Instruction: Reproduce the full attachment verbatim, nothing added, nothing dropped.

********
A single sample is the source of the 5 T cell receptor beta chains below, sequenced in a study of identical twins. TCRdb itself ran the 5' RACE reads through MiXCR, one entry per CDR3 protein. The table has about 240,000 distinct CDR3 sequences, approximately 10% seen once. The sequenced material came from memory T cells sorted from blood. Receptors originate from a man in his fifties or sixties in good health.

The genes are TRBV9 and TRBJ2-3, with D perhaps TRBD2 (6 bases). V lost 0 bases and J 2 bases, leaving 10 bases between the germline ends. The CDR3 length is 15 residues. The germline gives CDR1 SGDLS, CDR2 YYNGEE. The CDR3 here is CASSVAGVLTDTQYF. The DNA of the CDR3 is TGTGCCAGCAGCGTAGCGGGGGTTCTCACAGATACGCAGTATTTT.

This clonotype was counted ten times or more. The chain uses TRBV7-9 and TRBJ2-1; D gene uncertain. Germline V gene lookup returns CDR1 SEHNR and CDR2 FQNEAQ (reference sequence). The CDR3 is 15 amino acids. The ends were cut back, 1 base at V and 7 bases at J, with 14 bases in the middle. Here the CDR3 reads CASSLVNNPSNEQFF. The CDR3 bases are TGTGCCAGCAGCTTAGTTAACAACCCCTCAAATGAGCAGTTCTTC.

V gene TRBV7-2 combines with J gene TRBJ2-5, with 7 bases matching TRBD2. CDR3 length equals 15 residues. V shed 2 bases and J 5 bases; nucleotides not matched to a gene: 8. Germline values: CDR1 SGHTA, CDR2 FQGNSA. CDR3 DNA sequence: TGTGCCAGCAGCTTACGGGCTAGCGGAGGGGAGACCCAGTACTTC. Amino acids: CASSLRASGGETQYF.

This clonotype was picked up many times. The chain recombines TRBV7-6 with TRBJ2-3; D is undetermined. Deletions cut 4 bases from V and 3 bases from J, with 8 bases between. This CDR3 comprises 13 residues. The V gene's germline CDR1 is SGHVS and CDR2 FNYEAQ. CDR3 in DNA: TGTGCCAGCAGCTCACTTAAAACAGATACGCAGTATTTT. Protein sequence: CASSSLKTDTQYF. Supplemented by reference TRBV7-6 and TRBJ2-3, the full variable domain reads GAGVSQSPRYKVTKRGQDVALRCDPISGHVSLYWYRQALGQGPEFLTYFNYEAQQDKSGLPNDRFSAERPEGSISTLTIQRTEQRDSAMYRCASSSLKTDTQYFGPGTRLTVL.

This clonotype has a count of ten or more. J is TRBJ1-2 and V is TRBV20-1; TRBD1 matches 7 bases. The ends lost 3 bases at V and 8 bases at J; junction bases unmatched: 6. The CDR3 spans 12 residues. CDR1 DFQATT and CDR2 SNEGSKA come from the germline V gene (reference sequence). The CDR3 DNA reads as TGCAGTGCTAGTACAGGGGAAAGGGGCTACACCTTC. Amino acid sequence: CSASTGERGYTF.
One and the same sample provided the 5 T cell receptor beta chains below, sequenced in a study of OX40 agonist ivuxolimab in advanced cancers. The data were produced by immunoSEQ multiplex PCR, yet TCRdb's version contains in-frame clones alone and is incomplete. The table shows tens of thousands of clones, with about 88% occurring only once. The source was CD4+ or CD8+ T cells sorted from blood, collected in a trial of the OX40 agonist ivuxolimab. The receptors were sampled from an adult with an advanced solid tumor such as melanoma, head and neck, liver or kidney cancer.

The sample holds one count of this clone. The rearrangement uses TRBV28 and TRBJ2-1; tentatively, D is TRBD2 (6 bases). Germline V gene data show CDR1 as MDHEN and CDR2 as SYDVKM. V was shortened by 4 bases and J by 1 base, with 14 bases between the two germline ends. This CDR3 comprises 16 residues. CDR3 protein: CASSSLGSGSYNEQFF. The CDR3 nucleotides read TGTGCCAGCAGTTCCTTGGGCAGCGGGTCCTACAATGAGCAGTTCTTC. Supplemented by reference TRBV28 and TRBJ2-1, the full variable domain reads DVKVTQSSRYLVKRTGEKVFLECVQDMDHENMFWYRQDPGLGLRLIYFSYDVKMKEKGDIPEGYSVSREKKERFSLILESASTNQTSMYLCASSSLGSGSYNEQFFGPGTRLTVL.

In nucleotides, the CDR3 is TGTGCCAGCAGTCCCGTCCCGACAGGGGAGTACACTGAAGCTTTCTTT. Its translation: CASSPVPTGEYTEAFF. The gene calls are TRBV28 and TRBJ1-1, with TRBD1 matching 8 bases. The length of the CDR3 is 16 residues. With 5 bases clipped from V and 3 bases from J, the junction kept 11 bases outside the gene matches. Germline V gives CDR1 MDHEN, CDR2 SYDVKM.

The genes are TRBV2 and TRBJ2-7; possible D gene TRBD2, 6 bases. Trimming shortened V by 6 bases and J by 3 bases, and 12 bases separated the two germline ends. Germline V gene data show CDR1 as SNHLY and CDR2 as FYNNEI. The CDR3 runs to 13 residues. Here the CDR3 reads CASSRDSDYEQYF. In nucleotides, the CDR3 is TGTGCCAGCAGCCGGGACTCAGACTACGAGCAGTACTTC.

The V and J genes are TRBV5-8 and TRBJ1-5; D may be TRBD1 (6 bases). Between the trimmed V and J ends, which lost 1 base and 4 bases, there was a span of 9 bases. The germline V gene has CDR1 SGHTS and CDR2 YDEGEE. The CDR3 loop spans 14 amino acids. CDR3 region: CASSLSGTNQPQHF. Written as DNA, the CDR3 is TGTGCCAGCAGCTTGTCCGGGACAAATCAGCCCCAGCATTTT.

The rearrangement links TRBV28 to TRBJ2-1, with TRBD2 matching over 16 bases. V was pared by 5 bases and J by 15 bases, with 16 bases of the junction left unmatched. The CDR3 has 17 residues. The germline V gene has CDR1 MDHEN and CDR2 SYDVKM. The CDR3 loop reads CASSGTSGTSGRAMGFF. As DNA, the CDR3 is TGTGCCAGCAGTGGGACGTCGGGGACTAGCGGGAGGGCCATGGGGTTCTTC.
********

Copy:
A single sample is the source of the 5 T cell receptor beta chains below, sequenced in a study of identical twins. TCRdb itself ran the 5' RACE reads through MiXCR, one entry per CDR3 protein. The table has about 240,000 distinct CDR3 sequences, approximately 10% seen once. The sequenced material came from memory T cells sorted from blood. Receptors originate from a man in his fifties or sixties in good health.

The genes are TRBV9 and TRBJ2-3, with D perhaps TRBD2 (6 bases). V lost 0 bases and J 2 bases, leaving 10 bases between the germline ends. The CDR3 length is 15 residues. The germline gives CDR1 SGDLS, CDR2 YYNGEE. The CDR3 here is CASSVAGVLTDTQYF. The DNA of the CDR3 is TGTGCCAGCAGCGTAGCGGGGGTTCTCACAGATACGCAGTATTTT.

This clonotype was counted ten times or more. The chain uses TRBV7-9 and TRBJ2-1; D gene uncertain. Germline V gene lookup returns CDR1 SEHNR and CDR2 FQNEAQ (reference sequence). The CDR3 is 15 amino acids. The ends were cut back, 1 base at V and 7 bases at J, with 14 bases in the middle. Here the CDR3 reads CASSLVNNPSNEQFF. The CDR3 bases are TGTGCCAGCAGCTTAGTTAACAACCCCTCAAATGAGCAGTTCTTC.

V gene TRBV7-2 combines with J gene TRBJ2-5, with 7 bases matching TRBD2. CDR3 length equals 15 residues. V shed 2 bases and J 5 bases; nucleotides not matched to a gene: 8. Germline values: CDR1 SGHTA, CDR2 FQGNSA. CDR3 DNA sequence: TGTGCCAGCAGCTTACGGGCTAGCGGAGGGGAGACCCAGTACTTC. Amino acids: CASSLRASGGETQYF.

This clonotype was picked up many times. The chain recombines TRBV7-6 with TRBJ2-3; D is undetermined. Deletions cut 4 bases from V and 3 bases from J, with 8 bases between. This CDR3 comprises 13 residues. The V gene's germline CDR1 is SGHVS and CDR2 FNYEAQ. CDR3 in DNA: TGTGCCAGCAGCTCACTTAAAACAGATACGCAGTATTTT. Protein sequence: CASSSLKTDTQYF. Supplemented by reference TRBV7-6 and TRBJ2-3, the full variable domain reads GAGVSQSPRYKVTKRGQDVALRCDPISGHVSLYWYRQALGQGPEFLTYFNYEAQQDKSGLPNDRFSAERPEGSISTLTIQRTEQRDSAMYRCASSSLKTDTQYFGPGTRLTVL.

This clonotype has a count of ten or more. J is TRBJ1-2 and V is TRBV20-1; TRBD1 matches 7 bases. The ends lost 3 bases at V and 8 bases at J; junction bases unmatched: 6. The CDR3 spans 12 residues. CDR1 DFQATT and CDR2 SNEGSKA come from the germline V gene (reference sequence). The CDR3 DNA reads as TGCAGTGCTAGTACAGGGGAAAGGGGCTACACCTTC. Amino acid sequence: CSASTGERGYTF.
One and the same sample provided the 5 T cell receptor beta chains below, sequenced in a study of OX40 agonist ivuxolimab in advanced cancers. The data were produced by immunoSEQ multiplex PCR, yet TCRdb's version contains in-frame clones alone and is incomplete. The table shows tens of thousands of clones, with about 88% occurring only once. The source was CD4+ or CD8+ T cells sorted from blood, collected in a trial of the OX40 agonist ivuxolimab. The receptors were sampled from an adult with an advanced solid tumor such as melanoma, head and neck, liver or kidney cancer.

The sample holds one count of this clone. The rearrangement uses TRBV28 and TRBJ2-1; tentatively, D is TRBD2 (6 bases). Germline V gene data show CDR1 as MDHEN and CDR2 as SYDVKM. V was shortened by 4 bases and J by 1 base, with 14 bases between the two germline ends. This CDR3 comprises 16 residues. CDR3 protein: CASSSLGSGSYNEQFF. The CDR3 nucleotides read TGTGCCAGCAGTTCCTTGGGCAGCGGGTCCTACAATGAGCAGTTCTTC. Supplemented by reference TRBV28 and TRBJ2-1, the full variable domain reads DVKVTQSSRYLVKRTGEKVFLECVQDMDHENMFWYRQDPGLGLRLIYFSYDVKMKEKGDIPEGYSVSREKKERFSLILESASTNQTSMYLCASSSLGSGSYNEQFFGPGTRLTVL.

In nucleotides, the CDR3 is TGTGCCAGCAGTCCCGTCCCGACAGGGGAGTACACTGAAGCTTTCTTT. Its translation: CASSPVPTGEYTEAFF. The gene calls are TRBV28 and TRBJ1-1, with TRBD1 matching 8 bases. The length of the CDR3 is 16 residues. With 5 bases clipped from V and 3 bases from J, the junction kept 11 bases outside the gene matches. Germline V gives CDR1 MDHEN, CDR2 SYDVKM.

The genes are TRBV2 and TRBJ2-7; possible D gene TRBD2, 6 bases. Trimming shortened V by 6 bases and J by 3 bases, and 12 bases separated the two germline ends. Germline V gene data show CDR1 as SNHLY and CDR2 as FYNNEI. The CDR3 runs to 13 residues. Here the CDR3 reads CASSRDSDYEQYF. In nucleotides, the CDR3 is TGTGCCAGCAGCCGGGACTCAGACTACGAGCAGTACTTC.

The V and J genes are TRBV5-8 and TRBJ1-5; D may be TRBD1 (6 bases). Between the trimmed V and J ends, which lost 1 base and 4 bases, there was a span of 9 bases. The germline V gene has CDR1 SGHTS and CDR2 YDEGEE. The CDR3 loop spans 14 amino acids. CDR3 region: CASSLSGTNQPQHF. Written as DNA, the CDR3 is TGTGCCAGCAGCTTGTCCGGGACAAATCAGCCCCAGCATTTT.

The rearrangement links TRBV28 to TRBJ2-1, with TRBD2 matching over 16 bases. V was pared by 5 bases and J by 15 bases, with 16 bases of the junction left unmatched. The CDR3 has 17 residues. The germline V gene has CDR1 MDHEN and CDR2 SYDVKM. The CDR3 loop reads CASSGTSGTSGRAMGFF. As DNA, the CDR3 is TGTGCCAGCAGTGGGACGTCGGGGACTAGCGGGAGGGCCATGGGGTTCTTC.